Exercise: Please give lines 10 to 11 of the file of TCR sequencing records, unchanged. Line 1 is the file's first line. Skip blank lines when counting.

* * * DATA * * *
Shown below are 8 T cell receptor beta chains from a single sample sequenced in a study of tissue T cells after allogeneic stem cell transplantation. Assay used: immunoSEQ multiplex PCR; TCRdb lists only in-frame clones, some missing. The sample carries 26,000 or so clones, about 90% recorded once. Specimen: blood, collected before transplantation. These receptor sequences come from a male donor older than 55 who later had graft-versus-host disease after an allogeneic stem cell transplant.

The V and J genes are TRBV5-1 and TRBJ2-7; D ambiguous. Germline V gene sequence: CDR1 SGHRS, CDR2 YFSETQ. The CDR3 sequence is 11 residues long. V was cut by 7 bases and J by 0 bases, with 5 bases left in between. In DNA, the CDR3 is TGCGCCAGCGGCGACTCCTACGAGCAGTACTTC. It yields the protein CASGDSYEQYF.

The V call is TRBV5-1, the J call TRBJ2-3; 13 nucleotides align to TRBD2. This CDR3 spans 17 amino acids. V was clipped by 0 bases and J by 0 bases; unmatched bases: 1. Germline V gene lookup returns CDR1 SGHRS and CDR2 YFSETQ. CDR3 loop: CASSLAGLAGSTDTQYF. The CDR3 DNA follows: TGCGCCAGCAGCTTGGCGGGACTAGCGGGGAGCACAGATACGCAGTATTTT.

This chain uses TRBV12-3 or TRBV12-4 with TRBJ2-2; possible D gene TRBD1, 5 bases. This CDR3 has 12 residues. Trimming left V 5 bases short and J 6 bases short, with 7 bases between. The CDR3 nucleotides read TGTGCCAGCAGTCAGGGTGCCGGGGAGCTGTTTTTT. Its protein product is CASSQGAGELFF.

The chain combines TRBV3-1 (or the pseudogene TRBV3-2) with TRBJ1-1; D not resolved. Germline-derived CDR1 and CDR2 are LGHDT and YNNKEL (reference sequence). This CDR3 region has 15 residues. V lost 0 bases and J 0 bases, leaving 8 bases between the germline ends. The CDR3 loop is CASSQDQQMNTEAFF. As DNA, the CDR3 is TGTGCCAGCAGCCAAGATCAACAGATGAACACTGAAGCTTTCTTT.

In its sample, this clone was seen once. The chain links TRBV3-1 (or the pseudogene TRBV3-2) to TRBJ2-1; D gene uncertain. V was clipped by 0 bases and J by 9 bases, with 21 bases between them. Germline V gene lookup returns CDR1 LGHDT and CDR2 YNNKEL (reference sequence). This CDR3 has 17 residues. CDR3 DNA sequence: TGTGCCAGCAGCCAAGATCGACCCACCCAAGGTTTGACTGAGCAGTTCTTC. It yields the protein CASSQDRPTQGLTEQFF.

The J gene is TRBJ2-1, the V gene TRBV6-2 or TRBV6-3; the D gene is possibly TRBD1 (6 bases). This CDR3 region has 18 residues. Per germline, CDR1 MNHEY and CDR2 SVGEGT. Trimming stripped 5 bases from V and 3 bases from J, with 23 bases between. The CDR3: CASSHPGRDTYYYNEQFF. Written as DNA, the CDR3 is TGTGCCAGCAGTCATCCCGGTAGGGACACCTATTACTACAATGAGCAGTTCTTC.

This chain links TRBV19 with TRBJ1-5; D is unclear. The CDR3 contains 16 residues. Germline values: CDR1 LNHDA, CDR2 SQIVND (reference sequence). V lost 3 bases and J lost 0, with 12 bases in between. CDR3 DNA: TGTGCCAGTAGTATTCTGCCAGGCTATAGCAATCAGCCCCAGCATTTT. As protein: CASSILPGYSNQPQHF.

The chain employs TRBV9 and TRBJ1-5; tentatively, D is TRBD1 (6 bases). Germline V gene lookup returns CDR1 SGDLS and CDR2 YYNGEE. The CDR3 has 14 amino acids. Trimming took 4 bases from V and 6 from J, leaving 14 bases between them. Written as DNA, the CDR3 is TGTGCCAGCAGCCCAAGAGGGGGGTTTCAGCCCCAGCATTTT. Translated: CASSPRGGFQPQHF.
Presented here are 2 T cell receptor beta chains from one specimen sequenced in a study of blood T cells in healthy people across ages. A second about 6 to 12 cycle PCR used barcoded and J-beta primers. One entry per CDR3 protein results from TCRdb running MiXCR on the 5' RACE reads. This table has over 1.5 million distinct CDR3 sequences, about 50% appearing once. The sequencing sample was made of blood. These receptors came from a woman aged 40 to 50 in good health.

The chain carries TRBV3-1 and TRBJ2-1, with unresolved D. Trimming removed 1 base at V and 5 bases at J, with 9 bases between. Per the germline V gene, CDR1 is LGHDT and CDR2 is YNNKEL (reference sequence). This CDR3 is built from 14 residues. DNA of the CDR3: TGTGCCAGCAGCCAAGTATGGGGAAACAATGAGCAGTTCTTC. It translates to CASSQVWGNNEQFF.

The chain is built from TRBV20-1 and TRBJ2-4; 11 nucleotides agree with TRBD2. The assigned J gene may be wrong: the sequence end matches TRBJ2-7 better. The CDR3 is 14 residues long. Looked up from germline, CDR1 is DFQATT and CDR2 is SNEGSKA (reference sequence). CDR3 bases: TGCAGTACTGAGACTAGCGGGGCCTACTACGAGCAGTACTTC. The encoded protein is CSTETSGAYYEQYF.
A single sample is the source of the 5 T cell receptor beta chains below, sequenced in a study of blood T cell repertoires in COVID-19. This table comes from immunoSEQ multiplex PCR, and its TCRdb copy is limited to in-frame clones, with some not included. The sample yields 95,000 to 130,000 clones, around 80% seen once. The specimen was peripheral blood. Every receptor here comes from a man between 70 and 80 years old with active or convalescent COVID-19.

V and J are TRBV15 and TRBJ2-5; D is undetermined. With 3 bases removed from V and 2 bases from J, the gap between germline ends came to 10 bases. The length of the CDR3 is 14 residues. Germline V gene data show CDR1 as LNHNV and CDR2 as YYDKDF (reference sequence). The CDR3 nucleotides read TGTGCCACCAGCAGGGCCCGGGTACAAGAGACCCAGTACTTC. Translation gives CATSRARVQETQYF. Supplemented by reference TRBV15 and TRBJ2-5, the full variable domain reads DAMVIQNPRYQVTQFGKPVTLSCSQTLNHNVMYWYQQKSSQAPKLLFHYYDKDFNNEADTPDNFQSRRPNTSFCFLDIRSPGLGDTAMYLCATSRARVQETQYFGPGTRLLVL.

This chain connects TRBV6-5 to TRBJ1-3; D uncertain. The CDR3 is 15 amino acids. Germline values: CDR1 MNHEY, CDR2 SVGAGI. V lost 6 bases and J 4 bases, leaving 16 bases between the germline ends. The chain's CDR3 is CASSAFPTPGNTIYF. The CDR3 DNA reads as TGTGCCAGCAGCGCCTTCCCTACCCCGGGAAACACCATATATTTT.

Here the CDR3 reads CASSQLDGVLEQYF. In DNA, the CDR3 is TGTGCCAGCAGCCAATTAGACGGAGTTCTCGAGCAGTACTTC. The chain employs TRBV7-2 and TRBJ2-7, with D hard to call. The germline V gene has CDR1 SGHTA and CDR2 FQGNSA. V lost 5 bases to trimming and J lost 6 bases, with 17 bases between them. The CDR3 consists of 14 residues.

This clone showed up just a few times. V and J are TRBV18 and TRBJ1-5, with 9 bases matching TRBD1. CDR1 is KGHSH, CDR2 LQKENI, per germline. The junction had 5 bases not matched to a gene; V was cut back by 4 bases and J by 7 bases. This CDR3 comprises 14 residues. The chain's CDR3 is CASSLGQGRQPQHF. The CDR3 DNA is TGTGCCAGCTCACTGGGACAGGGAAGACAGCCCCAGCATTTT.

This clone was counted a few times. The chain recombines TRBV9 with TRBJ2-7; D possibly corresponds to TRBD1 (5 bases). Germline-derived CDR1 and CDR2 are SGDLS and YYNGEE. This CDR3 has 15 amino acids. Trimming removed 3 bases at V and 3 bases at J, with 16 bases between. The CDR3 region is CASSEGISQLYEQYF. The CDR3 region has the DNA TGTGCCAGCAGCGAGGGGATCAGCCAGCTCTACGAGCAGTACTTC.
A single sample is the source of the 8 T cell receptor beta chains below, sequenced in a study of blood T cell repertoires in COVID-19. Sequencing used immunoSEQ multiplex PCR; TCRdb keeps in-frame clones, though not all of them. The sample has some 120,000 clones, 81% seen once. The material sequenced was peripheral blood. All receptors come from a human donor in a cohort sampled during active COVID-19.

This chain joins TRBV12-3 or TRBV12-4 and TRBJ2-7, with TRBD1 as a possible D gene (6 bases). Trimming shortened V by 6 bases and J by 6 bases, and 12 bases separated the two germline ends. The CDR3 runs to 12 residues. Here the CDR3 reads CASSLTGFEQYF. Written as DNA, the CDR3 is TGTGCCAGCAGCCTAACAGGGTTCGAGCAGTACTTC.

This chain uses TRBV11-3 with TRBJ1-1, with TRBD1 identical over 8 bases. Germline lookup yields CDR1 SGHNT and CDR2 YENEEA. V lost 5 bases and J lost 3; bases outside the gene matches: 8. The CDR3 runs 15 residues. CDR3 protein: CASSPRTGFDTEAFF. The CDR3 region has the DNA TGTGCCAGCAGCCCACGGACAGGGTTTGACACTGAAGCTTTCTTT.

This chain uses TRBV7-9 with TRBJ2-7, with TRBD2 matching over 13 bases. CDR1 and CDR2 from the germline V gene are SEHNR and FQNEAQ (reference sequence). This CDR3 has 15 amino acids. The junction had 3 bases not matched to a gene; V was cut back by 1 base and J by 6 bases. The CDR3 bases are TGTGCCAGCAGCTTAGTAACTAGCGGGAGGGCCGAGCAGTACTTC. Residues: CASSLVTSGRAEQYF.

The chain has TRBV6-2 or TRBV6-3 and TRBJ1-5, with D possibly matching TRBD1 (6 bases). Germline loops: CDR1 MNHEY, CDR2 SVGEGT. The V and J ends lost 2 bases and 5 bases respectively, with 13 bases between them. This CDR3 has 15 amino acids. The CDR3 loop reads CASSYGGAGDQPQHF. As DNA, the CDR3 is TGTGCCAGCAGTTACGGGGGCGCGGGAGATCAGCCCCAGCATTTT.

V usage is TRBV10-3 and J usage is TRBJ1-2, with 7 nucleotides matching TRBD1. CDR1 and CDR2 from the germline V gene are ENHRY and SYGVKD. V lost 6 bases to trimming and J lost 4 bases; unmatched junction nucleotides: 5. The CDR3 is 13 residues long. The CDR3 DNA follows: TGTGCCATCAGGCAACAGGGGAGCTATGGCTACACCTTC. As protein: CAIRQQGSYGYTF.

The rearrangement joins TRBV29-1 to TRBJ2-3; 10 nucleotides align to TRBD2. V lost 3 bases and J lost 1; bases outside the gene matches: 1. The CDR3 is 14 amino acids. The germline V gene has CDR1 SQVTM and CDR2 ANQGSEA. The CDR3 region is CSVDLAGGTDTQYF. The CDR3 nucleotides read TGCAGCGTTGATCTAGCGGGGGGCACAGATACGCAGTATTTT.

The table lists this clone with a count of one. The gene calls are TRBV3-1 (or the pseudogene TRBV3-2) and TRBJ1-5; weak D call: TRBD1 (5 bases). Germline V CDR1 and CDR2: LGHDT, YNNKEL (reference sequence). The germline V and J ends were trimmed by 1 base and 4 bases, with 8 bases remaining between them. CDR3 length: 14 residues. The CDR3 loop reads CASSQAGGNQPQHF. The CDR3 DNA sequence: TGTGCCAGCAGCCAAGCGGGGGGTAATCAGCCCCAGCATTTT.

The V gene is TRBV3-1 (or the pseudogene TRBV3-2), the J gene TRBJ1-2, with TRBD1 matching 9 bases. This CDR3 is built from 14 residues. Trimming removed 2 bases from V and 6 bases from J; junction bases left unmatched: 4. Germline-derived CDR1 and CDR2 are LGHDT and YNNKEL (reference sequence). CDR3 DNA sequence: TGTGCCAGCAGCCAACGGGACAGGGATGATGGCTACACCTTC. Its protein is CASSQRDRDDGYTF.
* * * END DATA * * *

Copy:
Presented here are 2 T cell receptor beta chains from one specimen sequenced in a study of blood T cells in healthy people across ages. A second about 6 to 12 cycle PCR used barcoded and J-beta primers. One entry per CDR3 protein results from TCRdb running MiXCR on the 5' RACE reads. This table has over 1.5 million distinct CDR3 sequences, about 50% appearing once. The sequencing sample was made of blood. These receptors came from a woman aged 40 to 50 in good health.

The chain carries TRBV3-1 and TRBJ2-1, with unresolved D. Trimming removed 1 base at V and 5 bases at J, with 9 bases between. Per the germline V gene, CDR1 is LGHDT and CDR2 is YNNKEL (reference sequence). This CDR3 is built from 14 residues. DNA of the CDR3: TGTGCCAGCAGCCAAGTATGGGGAAACAATGAGCAGTTCTTC. It translates to CASSQVWGNNEQFF.